On my way to a study visit in Amsterdam in the Netherlands, I came to realise how Africa, and Uganda in particular, has completely forgotten about the basics of infrastructure development.
Transport and communication in all western countries is based on well-developed railway networks, not to mention the smooth pothole-less roads. As we all already know, communication development is one of the key factors in the development of nations; it opens new markets for goods and eases movement of people and the setting up of new businesses.
The question now becomes, how did the western countries develop their communication infrastructure? I guess not many African leaders have thought about this question, and if they have, they haven't done much about it! As a materials engineering graduate, I have thought about this problem at length.
Materials and chemical engineering are part of the core courses needed in the production of most technological materials, including metals like steel, cast iron, aluminium, to mention a few.
This is because these courses are tasked with coming up with processes of making new products from naturally occurring raw materials. Steel, for example, is the most important structural material ever made. It is applied in the construction of roads, bridges, dams, houses, towers, etc.
This is because of its desirable physical and chemical properties. Steel is a product of iron ore smelting and surprisingly one of the most abundant raw materials on planet earth. It has even been argued that iron ore is more integral to the global economy than any other commodity, except oil. Moreover, Uganda has very large reserves of high-quality iron ore concentrated at Sukulu in Eastern Uganda.
The question then becomes, why is there no primary production of steel, a product of iron ore, in Uganda? The art and science of making steel is a relatively old and known technology which has been known for more than a 100 years.
It is well-documented that traditionally, Ugandans smelted iron ore and used it in making spears, arrows and other iron implements. Isn't it fair to say that these had better iron smelting technology than 21st century Ugandans or Africans?
So the question still remains, why is Uganda not producing primary steel and other structural materials needed for infrastructure development? As mentioned earlier, the main problem in Uganda as regards to materials production has been the lack of focus on core university subjects tailored to the production of the required materials here.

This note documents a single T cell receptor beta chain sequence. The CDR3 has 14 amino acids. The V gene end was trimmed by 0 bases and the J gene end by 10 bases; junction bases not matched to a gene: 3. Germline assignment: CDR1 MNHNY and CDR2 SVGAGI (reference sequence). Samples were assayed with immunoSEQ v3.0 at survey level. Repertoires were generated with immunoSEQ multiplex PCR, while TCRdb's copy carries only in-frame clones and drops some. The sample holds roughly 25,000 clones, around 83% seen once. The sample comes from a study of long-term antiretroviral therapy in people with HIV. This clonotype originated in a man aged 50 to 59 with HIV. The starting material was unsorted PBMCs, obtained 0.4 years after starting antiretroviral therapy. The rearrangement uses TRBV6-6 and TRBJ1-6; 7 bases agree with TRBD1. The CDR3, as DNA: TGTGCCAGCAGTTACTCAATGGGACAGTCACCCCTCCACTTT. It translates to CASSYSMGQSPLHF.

I always hear lots of lip service from Ugandan political leaders about their plans to develop the country's infrastructure. It is sad to mention that none of that will ever happen until we learn to produce our own raw materials, steel in particular. It is, rather, apparent that hardly any country has ever developed without producing large amounts of its own steel.
The first step towards infrastructure improvement in Uganda should start with having the required engineering courses at our major universities in order to produce a skilled work force that can be employed in the production of desired structural materials for infrastructure development, Materials and Chemical Engineering courses being just two of them.
Secondly, Uganda has no choice but to begin setting up primary steel and iron producing industries. The country not only has the raw materials, but also a number of material and chemical engineering professionals (mostly in the diaspora) capable of running these industries if called upon.
Finally, with an exponentially increasing population, the need for better housing, roads and hospitals will be even greater in the coming decades. If we think we will import enough steel, iron and other structural materials for our current and future needs from China (which itself needs lots of steel for its 1.2 billion citizens, especially the growing middle class), then we are definitely misguided.
We shall always complain about the poor roads, bridges and Kampala's pathetic housing. And Uganda's Achilles infrastructure problem will not only grow bigger but will eventually become unsolvable!
I am sure that if we act now by setting up our own steel-making plants, we shall not only save Uganda billions of dollars over the next few years on reduced steel imports, but we shall also have control over our own infrastructure development, shielded from global steel market ups and downs.
The writer is a PhD candidate of Materials Science and Engineering from Missouri University of Science & Technology, USA.